Several nonprescription products are formulated to provide symptomatic relief of the pain and discomfort associated with sore throats.

Various anesthetic and antiseptic lozenges, sprays, and orally disintegrating strips can be used to relieve sore throat pain. In addition, when appropriate, you may also use OTC analgesics for pain relief.

Before using any medication, it is significant to check with your primary health care provider, especially if you are taking any other medications or own any pre-existing medical conditions.

What helps a sore throat caused by allergies

If your sore throat shows signs of worsening or infection, you should seek medical care immediately.

Resources for Patients
Medline Plus
Nemours Foundation
Centers for Disease Control and Prevention
Mayo Clinic

Resources for Pharmacists
National Institutes of Health
American Academy of Otolaryngology—Head and Neck Surgery
Mount Sinai Hospital

Allergic rhinitis and a sore throat

When the immune system over-reacts to things love pollen and dust mites  it results in allergic rhinitis and various symptoms love congestion and sneezing. However, accompanying these things is often the problem of a sore throat as well.

During a reaction, the mucous membranes that line the inside of the nose produce more mucus in an attempt to wash out and trap allergens.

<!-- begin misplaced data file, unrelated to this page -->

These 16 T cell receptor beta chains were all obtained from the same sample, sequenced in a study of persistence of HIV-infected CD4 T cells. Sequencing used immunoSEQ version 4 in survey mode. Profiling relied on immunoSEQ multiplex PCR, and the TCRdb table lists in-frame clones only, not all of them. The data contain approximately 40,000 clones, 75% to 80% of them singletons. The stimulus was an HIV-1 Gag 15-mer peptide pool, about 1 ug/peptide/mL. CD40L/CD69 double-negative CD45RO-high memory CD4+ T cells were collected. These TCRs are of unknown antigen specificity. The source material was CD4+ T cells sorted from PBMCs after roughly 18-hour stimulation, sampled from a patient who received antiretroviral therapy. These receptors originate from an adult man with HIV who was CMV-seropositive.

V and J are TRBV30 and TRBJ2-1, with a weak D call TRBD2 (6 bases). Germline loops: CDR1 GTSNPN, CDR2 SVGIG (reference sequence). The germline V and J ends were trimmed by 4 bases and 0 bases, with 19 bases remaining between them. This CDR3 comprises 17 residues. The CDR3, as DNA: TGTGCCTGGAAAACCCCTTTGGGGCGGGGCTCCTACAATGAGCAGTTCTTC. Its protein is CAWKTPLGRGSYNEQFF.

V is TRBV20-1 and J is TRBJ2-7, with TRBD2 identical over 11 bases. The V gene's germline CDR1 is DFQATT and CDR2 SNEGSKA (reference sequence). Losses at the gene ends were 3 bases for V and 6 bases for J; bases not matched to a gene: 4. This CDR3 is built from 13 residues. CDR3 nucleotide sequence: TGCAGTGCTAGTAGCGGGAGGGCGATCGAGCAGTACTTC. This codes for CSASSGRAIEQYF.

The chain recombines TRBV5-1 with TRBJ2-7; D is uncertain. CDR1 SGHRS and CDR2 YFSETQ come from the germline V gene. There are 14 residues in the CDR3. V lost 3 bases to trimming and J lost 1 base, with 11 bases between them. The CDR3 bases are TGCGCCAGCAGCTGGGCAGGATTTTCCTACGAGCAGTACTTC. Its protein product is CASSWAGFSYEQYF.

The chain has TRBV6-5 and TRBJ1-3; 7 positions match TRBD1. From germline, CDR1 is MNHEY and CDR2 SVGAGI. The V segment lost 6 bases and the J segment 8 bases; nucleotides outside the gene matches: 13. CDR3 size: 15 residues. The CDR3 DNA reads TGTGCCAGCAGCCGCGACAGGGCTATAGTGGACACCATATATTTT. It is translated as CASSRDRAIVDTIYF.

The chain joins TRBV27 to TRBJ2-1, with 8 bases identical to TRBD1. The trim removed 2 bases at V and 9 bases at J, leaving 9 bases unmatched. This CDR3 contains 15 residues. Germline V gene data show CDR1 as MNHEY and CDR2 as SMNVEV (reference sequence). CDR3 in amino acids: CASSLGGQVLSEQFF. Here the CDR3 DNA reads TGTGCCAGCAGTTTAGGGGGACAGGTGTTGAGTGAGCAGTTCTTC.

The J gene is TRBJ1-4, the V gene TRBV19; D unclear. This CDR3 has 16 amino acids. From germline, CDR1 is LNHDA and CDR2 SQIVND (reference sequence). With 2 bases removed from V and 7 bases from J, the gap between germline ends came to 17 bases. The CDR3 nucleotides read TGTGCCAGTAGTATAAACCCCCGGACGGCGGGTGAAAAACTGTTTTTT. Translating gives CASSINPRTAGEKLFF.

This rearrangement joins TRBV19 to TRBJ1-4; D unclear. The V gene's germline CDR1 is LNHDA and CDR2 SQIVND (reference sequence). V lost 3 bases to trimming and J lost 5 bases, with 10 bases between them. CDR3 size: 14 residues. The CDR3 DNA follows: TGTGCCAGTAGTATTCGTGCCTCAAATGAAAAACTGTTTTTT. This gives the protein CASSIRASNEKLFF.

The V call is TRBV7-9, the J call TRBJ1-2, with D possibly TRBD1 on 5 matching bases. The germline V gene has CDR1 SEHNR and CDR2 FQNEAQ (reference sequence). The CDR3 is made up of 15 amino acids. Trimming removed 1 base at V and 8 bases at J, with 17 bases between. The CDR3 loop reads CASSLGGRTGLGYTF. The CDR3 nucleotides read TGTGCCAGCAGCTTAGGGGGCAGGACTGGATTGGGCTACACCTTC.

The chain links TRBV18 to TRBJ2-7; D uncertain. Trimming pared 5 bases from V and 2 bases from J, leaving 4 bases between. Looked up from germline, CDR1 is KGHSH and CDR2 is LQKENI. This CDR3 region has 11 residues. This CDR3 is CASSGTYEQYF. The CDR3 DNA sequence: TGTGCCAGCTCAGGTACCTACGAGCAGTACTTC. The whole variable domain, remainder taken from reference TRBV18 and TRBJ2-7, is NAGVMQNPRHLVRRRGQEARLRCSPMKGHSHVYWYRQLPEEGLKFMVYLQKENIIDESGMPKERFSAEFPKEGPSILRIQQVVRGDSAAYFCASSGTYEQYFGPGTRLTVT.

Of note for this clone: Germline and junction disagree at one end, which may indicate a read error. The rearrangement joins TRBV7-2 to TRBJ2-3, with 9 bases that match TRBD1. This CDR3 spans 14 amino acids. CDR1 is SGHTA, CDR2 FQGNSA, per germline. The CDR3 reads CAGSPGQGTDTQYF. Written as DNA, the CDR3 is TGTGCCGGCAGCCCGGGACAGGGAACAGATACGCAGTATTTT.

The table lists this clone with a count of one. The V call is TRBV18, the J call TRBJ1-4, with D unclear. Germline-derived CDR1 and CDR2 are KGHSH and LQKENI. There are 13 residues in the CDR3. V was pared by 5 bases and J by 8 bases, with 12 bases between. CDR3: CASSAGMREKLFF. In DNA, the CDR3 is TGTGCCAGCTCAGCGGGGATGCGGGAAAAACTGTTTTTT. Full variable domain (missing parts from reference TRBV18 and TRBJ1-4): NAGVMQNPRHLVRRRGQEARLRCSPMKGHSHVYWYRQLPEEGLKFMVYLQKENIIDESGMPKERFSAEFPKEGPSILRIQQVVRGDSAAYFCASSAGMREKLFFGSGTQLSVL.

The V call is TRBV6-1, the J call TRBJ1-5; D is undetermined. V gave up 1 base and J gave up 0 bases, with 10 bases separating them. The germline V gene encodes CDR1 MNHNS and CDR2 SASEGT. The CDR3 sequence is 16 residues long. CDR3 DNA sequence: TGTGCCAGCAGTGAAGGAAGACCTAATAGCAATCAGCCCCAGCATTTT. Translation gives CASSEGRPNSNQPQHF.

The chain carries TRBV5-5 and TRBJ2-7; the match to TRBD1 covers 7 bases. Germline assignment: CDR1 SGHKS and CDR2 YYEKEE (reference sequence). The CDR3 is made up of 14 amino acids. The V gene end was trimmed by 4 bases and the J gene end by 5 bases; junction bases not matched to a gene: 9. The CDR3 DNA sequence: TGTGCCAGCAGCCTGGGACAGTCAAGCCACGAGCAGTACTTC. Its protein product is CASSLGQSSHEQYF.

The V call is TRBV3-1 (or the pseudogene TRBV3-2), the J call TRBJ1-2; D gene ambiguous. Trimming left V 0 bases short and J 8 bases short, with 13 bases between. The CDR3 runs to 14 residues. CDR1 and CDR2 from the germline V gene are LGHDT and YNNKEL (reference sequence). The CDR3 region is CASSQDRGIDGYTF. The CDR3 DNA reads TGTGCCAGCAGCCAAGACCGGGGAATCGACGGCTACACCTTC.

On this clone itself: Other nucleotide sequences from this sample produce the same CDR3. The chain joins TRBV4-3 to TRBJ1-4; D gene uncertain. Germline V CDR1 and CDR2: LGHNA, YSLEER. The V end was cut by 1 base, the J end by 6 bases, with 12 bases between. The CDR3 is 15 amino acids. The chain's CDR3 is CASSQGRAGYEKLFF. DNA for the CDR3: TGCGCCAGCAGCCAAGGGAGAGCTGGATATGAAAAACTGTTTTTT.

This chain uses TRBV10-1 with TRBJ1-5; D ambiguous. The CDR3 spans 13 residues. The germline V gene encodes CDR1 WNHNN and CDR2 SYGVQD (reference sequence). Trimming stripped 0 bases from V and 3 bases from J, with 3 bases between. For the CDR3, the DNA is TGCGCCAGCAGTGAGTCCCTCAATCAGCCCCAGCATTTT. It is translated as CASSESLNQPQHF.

This mucus can then cause a runny nose or it can also drip below the back of the throat in a process called the post-nasal drip. This irritates sensitive tissues at the back of the throat so that they eventually become tender. Also, the feeling of mucus dripping below the back of the throat may stimulate a cough which, if persistent, also contributes to a sore throat.

On top of this, a dry or itchy throat is often associated with allergic rhinitis which causes throat tissues to become inflamed – a problem we’d then call a sore throat.

Main allergy symptoms

Common symptoms of an allergic reaction include:

  1. itchy, red, watering eyes (conjunctivitis)
  2. sneezing and an itchy, runny or blocked nose (allergic rhinitis)
  3. swollen lips, tongue, eyes or face
  4. a raised, itchy, red rash (hives)
  5. wheezing, chest tightness, shortness of breath and a cough
  6. tummy pain, feeling ill, vomiting or diarrhoea
  7. dry, red and cracked skin

The symptoms vary depending on what you’re allergic to and how you come into contact with it.

What helps a sore throat caused by allergies

For example, you may have a runny nose if exposed to pollen, develop a rash if you own a skin allergy, or feel sick if you eat something you’re allergic to.

See your GP if you or your kid might own had an allergic reaction to something. They can assist determine whether the symptoms are caused by an allergy or another condition.

Read more about diagnosing allergies.

How to avoid allergens

Animal dander – if you own pets in your home it can be hard to avoid this allergen altogether.

However, to lessen the effects of it, it may be helpful to own animal-free zone in your home, perhaps in a bedroom.